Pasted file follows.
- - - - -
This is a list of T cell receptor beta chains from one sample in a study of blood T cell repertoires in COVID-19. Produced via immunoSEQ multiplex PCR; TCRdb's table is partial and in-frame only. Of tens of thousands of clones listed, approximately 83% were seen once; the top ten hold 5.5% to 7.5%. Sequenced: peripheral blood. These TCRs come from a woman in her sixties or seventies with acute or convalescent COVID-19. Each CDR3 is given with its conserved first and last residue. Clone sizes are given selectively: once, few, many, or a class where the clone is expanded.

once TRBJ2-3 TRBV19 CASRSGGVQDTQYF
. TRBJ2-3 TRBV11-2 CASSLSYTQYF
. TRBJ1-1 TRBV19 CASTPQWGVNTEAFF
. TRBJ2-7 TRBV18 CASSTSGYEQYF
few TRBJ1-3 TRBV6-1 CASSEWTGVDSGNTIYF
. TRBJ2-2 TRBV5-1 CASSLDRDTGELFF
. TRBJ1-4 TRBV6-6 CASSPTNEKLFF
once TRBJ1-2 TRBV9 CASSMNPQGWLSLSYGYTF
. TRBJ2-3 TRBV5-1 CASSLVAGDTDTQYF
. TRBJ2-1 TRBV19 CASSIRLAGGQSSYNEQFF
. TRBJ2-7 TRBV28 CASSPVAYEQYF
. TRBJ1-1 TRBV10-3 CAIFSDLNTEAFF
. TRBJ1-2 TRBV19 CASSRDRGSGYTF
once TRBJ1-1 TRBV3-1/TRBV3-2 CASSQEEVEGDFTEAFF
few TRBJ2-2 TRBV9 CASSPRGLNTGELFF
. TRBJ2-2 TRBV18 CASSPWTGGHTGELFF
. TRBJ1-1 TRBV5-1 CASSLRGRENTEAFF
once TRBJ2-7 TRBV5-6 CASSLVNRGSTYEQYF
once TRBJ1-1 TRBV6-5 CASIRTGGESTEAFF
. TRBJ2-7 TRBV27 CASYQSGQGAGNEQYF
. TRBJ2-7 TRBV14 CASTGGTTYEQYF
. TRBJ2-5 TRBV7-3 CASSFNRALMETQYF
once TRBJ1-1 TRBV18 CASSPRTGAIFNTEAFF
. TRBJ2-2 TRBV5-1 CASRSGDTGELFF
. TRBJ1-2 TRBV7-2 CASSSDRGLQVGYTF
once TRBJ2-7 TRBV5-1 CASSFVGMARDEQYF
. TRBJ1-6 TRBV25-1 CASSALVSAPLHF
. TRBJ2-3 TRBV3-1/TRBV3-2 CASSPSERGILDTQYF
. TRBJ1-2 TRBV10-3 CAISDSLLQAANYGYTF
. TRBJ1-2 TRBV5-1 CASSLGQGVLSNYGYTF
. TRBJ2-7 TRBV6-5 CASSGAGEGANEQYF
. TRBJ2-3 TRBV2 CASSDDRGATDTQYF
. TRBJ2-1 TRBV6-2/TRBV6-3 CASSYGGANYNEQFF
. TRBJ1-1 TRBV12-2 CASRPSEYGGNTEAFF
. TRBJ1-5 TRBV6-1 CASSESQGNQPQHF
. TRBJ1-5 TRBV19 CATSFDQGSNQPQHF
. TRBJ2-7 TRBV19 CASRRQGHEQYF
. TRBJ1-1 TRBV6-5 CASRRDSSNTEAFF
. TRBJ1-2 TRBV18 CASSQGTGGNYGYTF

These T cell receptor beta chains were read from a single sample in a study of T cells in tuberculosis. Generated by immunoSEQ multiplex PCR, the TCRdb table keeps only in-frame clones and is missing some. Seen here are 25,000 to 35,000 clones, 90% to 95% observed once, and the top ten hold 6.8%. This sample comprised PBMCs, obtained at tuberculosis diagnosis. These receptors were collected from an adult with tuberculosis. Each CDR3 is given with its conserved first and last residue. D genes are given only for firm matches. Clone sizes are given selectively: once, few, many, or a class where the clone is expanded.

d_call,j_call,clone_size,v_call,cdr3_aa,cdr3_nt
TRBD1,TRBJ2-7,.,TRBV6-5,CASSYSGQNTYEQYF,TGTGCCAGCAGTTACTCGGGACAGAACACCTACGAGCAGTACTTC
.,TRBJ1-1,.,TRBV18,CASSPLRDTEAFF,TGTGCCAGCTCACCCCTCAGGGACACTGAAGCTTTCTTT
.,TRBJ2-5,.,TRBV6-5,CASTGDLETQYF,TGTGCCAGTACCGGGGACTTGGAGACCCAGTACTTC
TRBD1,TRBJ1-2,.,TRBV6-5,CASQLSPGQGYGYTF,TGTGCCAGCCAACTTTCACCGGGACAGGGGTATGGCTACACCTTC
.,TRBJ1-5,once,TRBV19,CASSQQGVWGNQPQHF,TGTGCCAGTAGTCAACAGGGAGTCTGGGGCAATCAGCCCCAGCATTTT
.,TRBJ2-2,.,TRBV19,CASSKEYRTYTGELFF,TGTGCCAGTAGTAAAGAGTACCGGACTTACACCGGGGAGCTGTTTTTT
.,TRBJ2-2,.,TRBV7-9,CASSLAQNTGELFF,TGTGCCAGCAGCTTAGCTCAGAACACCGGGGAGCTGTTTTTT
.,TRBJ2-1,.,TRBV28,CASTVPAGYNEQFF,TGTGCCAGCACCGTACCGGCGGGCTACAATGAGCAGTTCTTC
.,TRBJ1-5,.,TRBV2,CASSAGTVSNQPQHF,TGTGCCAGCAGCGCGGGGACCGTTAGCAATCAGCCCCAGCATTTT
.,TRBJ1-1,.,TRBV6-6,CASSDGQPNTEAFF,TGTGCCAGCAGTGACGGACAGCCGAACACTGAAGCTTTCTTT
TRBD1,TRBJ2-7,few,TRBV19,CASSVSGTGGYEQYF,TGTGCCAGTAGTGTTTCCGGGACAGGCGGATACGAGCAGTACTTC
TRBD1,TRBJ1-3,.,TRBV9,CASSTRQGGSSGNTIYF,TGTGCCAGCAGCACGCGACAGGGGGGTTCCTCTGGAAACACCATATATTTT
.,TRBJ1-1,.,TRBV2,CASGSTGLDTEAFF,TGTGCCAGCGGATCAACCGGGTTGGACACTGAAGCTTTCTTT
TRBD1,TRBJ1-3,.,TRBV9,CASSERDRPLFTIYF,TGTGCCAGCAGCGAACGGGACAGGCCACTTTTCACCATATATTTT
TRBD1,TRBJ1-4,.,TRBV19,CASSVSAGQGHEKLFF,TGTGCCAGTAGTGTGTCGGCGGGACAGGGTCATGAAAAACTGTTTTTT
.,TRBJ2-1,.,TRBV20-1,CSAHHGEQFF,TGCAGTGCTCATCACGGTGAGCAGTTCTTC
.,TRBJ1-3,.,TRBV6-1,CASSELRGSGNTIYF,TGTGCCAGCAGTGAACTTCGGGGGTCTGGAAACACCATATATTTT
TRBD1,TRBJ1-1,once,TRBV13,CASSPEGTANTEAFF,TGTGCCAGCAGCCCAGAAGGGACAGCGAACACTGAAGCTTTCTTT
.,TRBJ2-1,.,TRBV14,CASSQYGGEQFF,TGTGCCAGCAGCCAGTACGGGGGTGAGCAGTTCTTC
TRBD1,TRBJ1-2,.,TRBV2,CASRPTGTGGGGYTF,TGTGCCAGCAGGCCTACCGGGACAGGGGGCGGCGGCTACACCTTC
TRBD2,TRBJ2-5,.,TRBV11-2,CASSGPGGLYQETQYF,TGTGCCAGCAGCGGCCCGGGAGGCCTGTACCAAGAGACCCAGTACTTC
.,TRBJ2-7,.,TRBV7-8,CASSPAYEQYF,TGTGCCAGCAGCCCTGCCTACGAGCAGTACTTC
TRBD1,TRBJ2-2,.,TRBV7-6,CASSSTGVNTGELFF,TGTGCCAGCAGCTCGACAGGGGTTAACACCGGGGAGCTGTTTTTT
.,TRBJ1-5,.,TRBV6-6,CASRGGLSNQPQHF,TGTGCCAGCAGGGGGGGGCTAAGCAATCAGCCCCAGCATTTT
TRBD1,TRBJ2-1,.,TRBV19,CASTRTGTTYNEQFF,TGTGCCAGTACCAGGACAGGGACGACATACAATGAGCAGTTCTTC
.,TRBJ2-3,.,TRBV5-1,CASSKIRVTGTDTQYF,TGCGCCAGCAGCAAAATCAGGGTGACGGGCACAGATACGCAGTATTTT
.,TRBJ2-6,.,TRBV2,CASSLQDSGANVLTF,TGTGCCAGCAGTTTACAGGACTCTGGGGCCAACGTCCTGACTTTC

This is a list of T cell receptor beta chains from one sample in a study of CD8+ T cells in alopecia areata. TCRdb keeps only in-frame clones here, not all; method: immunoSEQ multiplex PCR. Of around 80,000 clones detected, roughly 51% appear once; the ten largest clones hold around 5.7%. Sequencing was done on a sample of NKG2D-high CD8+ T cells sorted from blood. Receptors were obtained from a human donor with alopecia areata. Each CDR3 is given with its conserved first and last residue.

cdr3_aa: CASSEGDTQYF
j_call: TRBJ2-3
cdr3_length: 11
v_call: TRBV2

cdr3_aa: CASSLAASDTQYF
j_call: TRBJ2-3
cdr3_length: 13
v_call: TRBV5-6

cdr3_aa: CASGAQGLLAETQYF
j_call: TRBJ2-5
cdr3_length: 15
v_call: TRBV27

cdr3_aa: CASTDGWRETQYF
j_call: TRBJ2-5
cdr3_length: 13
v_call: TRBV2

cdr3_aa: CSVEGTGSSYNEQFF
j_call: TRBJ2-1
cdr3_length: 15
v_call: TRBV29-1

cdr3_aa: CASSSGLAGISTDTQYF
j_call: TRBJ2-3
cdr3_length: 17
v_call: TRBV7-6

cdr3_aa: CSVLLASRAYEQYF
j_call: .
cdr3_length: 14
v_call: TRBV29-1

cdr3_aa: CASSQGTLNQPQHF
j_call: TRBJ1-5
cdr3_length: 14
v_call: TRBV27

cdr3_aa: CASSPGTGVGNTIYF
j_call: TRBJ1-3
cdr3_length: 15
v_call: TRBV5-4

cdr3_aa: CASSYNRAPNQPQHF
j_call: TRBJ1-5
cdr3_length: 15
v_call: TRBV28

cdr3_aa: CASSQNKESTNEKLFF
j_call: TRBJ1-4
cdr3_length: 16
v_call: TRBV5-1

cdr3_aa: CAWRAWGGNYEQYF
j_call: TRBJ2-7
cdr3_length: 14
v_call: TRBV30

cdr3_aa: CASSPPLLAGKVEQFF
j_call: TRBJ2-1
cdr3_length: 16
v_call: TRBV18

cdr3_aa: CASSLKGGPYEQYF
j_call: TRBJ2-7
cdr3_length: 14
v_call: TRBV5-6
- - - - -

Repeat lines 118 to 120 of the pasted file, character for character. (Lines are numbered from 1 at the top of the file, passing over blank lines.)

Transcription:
v_call: TRBV30

cdr3_aa: CASSPPLLAGKVEQFF
j_call: TRBJ2-1